CEG: Peter [Clark], has it been challenging for you, having been previously involved with Yoder & Frey for 43 years, to turn over the reins and work with a new management team?

Clark: No. Not at all. This transition has operated seamlessly. Euro Auctions has given us the resources to accomplish tasks that we knew needed to be addressed, but didn't have the resources to execute on our own. The ramp is perfect. It is a much better experience for our customers. The redesign of the yard makes for a much smoother operation. The economic force of Euro Auctions had loaded this sale up with a lineup of fresh machines like we have been unable to do in the past.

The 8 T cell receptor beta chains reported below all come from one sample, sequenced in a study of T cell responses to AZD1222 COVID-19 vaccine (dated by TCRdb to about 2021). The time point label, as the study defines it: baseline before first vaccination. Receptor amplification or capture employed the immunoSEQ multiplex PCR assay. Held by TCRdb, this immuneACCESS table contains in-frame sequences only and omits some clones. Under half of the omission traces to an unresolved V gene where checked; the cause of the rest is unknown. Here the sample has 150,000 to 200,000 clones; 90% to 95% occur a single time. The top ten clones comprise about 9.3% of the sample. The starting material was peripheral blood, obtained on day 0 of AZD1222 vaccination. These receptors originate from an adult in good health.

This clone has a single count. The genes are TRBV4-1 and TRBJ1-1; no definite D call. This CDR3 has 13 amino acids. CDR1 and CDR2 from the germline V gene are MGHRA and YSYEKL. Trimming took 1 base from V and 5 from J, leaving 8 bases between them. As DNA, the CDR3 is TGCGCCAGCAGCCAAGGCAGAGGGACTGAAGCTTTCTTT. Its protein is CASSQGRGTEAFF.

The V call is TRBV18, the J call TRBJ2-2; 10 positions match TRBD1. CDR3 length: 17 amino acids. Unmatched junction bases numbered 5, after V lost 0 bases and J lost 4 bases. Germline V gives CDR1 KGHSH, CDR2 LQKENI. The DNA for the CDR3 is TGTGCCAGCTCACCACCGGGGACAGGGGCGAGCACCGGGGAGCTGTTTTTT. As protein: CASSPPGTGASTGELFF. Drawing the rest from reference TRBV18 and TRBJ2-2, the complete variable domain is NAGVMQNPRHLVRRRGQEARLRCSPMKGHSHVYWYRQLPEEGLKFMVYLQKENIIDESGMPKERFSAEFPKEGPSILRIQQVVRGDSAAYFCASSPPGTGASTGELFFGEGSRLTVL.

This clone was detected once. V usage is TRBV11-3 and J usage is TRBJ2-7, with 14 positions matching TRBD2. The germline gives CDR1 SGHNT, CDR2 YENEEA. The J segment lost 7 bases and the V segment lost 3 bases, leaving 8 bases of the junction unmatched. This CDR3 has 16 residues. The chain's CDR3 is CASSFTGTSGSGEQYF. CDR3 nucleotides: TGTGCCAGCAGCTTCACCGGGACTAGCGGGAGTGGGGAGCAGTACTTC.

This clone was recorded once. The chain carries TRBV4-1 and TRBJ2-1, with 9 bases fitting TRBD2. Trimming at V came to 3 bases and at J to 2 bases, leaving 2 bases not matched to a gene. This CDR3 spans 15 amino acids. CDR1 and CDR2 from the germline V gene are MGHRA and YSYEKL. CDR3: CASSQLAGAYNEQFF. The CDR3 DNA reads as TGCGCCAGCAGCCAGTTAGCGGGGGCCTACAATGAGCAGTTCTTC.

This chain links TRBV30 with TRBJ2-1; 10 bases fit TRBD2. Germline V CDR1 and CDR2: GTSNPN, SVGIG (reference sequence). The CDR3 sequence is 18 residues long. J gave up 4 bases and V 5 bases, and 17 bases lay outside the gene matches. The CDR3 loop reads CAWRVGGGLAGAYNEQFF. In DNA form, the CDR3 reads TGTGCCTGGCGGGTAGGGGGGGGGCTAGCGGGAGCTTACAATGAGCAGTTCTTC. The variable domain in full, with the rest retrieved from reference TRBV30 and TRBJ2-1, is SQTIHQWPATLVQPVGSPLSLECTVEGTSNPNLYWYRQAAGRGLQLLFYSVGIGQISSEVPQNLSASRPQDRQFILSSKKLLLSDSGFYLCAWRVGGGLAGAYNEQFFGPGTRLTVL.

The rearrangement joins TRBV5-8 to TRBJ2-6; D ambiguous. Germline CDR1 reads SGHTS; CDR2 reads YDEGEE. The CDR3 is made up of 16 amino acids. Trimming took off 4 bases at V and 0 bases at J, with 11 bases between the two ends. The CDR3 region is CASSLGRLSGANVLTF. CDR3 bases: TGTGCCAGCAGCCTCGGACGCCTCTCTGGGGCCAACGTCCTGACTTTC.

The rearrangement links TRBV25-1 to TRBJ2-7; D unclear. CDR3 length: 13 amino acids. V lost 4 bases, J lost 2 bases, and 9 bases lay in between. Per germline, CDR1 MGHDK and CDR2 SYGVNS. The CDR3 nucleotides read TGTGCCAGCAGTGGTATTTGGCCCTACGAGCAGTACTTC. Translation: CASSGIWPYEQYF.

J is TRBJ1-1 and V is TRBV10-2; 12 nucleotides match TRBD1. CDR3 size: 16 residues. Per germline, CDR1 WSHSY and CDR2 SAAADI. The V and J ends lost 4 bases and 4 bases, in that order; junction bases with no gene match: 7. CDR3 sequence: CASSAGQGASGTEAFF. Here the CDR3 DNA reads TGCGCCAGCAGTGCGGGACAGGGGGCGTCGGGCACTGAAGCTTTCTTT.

And eliminating the reserve certainly gives our buyers a much higher level of confidence in the value of what they are paying and it's comforting to know you're not bidding against the owner of the equipment or the auction company. This sale started back in 1975 when my father-in-law had a backer with a quarter-million dollars to put on a major sale during the construction of Disney World — a sale that we thought was a no-brainer. Major contractors from the Northeast and across the Midwest were completely shut down with long, cold winters and we felt strongly that if we gave them a reason to come to Florida with their families and buy equipment that they would certainly show up and they did.

That first sale in 1975 was a $2.8 million sale … $2.8 million. That's not a lot by today's standards, but it was huge by 1975 standards. Over the years, we have invested a lot of skin in this game and Euro Auctions has given us the opportunity to bring this to a whole new level.

CEG